Friday, January 31, 2014

Al Rajhi Mosque, Riyadh Saudi Arabia

            Often times as my driver would travel along Highway 65 near exit 15, I would admire the magnificence of the huge sandy brown structure that appears just as grand during the day as it is at night!  In a Muslim country, every city has a main or grand mosque. This work of art is called the Al Rajhi Mosque, which one of Riyadh’s largest. Prince Salman bin Addul Aziz Al-Saud, then the governor, had Al Rajhi’s grand opening on October 26, 2004.

            In December, several of us from work visited the Al Rajhi Mosque. We were very fortunate to have one of our co-workers prearrange our visit so as we would have an escort throughout the mosque.   We were asked to dress modestly. The men wore slacks and long-sleeve shirts and the women, their customary abaya with a scarf for our heads.  
 
            It was prayer time when we arrived at the mosque so we had to wait about thirty minutes before entering.  In the meantime, we took photos of the exterior of the mosque. One could not help but to take in the radiance of the main dome that can be seen from miles away!
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            Before we began the tour our guide presented a film of the many services that is offered by Al Rajhi. Several of the services included; forensic science services, community activities and teachings that invoke memorization of the Quran. The mosque has worshipping halls that can accommodate as many as 18,000 men and a separate place for women that can house 2,500 women. The sermon, which is held on Fridays, are in three languages; Urdu, Bengal and Indonesian with translation for the hearing impaired.

 
            We began the tour and were informed that photography was in fact permitted inside the mosque. Our first stop was the technical broadcasting room.  This is where the sermons and prayers are transmitted in the mosque, out into the community and on the mosque website.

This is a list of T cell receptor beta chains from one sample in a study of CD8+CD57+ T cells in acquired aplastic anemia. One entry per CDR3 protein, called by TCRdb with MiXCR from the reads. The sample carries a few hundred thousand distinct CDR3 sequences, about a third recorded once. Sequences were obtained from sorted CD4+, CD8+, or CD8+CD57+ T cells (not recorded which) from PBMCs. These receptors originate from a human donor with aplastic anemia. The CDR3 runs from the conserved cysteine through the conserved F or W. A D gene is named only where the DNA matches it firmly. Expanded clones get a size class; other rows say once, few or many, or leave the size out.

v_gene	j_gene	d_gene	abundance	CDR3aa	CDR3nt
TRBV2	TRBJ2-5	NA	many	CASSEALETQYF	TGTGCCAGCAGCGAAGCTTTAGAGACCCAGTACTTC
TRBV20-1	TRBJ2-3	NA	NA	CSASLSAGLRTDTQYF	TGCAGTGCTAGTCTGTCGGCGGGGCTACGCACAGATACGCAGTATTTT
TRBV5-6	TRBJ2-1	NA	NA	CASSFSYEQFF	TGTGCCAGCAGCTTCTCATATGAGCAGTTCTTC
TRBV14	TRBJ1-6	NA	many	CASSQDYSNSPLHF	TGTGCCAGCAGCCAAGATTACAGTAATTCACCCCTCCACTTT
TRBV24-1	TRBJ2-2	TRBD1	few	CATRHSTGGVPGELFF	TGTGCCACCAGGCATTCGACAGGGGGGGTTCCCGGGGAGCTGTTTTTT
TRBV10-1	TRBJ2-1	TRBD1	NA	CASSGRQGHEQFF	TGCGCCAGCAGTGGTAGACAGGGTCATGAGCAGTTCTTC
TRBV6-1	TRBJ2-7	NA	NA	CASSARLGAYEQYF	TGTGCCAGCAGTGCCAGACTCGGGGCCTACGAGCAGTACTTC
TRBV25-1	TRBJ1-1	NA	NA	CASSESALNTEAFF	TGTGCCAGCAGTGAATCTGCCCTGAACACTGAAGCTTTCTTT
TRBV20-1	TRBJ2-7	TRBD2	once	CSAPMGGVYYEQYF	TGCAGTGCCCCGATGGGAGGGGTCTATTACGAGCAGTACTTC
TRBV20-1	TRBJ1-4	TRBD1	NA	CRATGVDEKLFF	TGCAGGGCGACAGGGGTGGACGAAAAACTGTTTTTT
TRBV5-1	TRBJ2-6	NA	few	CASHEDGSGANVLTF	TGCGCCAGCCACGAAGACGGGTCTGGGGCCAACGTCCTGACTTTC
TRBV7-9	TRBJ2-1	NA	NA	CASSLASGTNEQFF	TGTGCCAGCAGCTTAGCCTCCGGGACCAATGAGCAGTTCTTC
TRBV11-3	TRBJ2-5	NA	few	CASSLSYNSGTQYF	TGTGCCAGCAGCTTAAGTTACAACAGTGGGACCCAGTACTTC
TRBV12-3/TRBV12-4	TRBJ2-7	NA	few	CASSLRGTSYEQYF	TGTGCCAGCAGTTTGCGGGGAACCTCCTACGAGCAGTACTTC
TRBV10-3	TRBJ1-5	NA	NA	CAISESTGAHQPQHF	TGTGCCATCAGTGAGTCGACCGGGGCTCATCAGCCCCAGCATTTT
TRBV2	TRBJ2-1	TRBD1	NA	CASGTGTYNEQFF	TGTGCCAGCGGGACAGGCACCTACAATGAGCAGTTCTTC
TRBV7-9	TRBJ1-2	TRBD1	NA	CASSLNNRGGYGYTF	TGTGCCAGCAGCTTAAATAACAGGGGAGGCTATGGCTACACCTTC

Next we were escorted to the area where the deceased are prepared through washing, shrouding, praying and burying them. Service also include; hosting of the relatives, recording funerals and transportation to the cemetery. Forensic Science is available and taught at the mosque.

            The prayer hall was next. Before we entered, we had to take off our shoes and carry them along with us. As we walked through this immense area, worshippers were either involved in prayer or study of course materials. There was countless shelving which contained more Qurans than the eyes could see!  Silence was enforced as not to disturb any of the worshippers.

 
 
            From the prayer hall, we moved on to the library. The library, which contained 14,000 titles, 25,000 volumes and 35,000 electronic books, was reminiscent of that room in your house that you would call a “den” or family room. There were students present who were studying to become more proficient in the Quran so they could obtain licenses to recite this sacred Book of Allah.
 
 
 
            At the end of the tour, our group was offered Arabic coffee and dates. We also received a beautifully designed cloth box which contained literature pertaining to the Quran, a CD of the film we saw earlier and 3 metal statutes symbolizing  the Saudi culture. 
 
 
            The Al Rajhi Mosque; another sight worth seeing in Riyadh. It is located in the Al-Jazeera neighborhood on Eastern Ring Road, (near exit 15) Riyadh 14251, Saudi Arabia.
 
Signing off with Al-Fatiha 1.1

“In the Name of God,

 the Most Gracious,

the Most Merciful”

 
All the best,
GMarie

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